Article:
Reviews written by registered user
|3 reviews in total|
What an excellent film. I love noir, and Laura rings nary a false note.
I just viewed the 2005 DVD and the video is very sharp.
Please do go and get the disc (definitely worth it), but a word of warning about the extras: Sorry to drop the P-bomb, but Jeanine Basinger's (and, to a lesser extent, Rudy Behlmer's) commentary is beyond-the-pail pedantic. How wonderful that Maestro Basinger has benefited from having the Gene Tierney archives at Wesleyan U., but sophisticated viewers of 2007 do *not* need to have enormous blocks read to them in the commentary feature; have rudimentary film language terminology defined and hemmed/hawed about for long stretches; have the commentator list every film that each actor participated in. Can you say "filler"? Perhaps one aside of Tierney's letters here or there would be useful, but the shopping lists are endless. Please studios, monitor the commentaries that are done on these great films! I do not need to have an academic explain to me at great length what the purpose of a flashback is, etc., etc. And--wow!--I had no idea that the painting of Laura was actually a doctored photo (explained ad nauseam in every corner).
Here's hoping the Leave Her to Heaven disc is spared such treatment in the extras.
Saw this film last night--while it was a mostly enjoyable couple of
hours, I really feel that it's overrated. For starters, the whole way
through I felt like I was watching the distilled cinematic version of a
novel, and I had no idea about the source material going in. Jennifer
Connelly is fantastic and should've been given more screen time in the
final cut (not sure why--or did she?--agree to be second banana to Kate
Winslet). I think the two leads are miscast . . . Patrick Wilson does
not ring true as the self-doubting ex-jock (the whole skateboarding
metaphor is a joke, particularly later on). His performance is okay,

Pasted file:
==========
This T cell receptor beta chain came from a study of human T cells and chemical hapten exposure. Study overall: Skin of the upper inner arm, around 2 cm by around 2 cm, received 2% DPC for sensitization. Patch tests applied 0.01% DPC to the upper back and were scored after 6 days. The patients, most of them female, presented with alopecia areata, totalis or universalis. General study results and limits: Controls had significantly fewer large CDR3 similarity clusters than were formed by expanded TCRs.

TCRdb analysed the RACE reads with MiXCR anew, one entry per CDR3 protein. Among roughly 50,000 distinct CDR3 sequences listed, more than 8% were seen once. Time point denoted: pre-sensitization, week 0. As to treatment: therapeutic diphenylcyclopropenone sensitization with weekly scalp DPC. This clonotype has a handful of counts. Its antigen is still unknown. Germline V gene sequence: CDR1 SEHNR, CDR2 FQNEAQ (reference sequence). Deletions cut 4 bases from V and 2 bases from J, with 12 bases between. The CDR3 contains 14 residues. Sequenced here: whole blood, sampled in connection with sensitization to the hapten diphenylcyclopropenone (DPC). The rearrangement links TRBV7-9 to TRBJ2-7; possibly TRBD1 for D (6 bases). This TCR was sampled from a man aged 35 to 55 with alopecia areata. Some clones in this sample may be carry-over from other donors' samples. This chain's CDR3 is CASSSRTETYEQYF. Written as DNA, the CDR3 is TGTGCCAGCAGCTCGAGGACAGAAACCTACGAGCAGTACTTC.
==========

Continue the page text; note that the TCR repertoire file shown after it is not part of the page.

but I'm just not buying him in the role. Way too pretty, and I agree
with what others have said: that it's highly unlikely two beautiful,
privileged spouses would be at such different places in their lives so
early in their marriage. Same goes for Winslet--too pretty and smart
(the film suggests she's an ABD lit. academic) to be married to such a
top-drawer weenie, plus I found her US accent this time out was a
little too distracting/patrician for the suburban role.
There's no nuance in the secondary characters--I found Noah Emmerich's performance to be annoying/uninteresting . . . he was just kind of like a wet pair of diapers that won't go away, and if he's one of the "little children," that's not nearly enough to hold my interest. Similarly, the suburban moms are presented in a totally ridiculous way: let's see, we've got a Witches of Eastwick-lite blond mom, a red-haired mom, and a black-haired mom all sitting together on the park bench (you see, they have to sit together 'cause they're all essentially the same stock character). But Winslet is different, 'cause, like, she's on the other bench. Just too cartoony for me, and again later in the book club segment blond mom is presented as a one-note drone. Not to say those moms don't exist, but I really don't see the point here other than to hit the "stupid" viewer over the head. This is a pretty easy target for the filmmaker/screenwriter. Other than in Jackie Earle Haley's character, where's the complexity? The best movies have character actors who offer layered performances.
The dragnet copsounding narrator also didn't really work for me. A little too droll by half. And I must say that I'm growing very weary of the show-ending-intercut-montage-sequence-with-voice-over device that every drama on TV currently exploits to the hilt, and now apparently filmmakers feel the need to use. Please, directors, avoid the bravura montage sequence . . . I'm begging you! Magnolia really created a monster with that.
See the movie and decide for yourself. I'm not sorry I saw itI was just expecting more. Love that Connelly, though. I think I'd probably watch her reciting the phone book.
J-Love is one inept actor--good thing she's the executive producer. The former Audrey Hepburn would do well to return to her stillborn recording career. I'm not sure how some other people leaving comments about this show can be so positive. Ghost Whisperer (oh the connotations in the title . . . I can just hear marketing and publicity: "If there's no tie-in there's no buy-in.") is network dreck of the highest order. It plays like it's trying to rip off several TV shows and movies all at once. The directing, lighting, make-up, CGI, and oh my the writing are all atrocious, but they take a back seat to JLH's school-play level of acting. She is both wooden and giggly . . . quite often at the same time (no small achievement). The clichés are endless. "I see dead people. I'm kinda sorta tortured by this, hee hee. Now give me a thousand ridiculous close-ups." Riveting!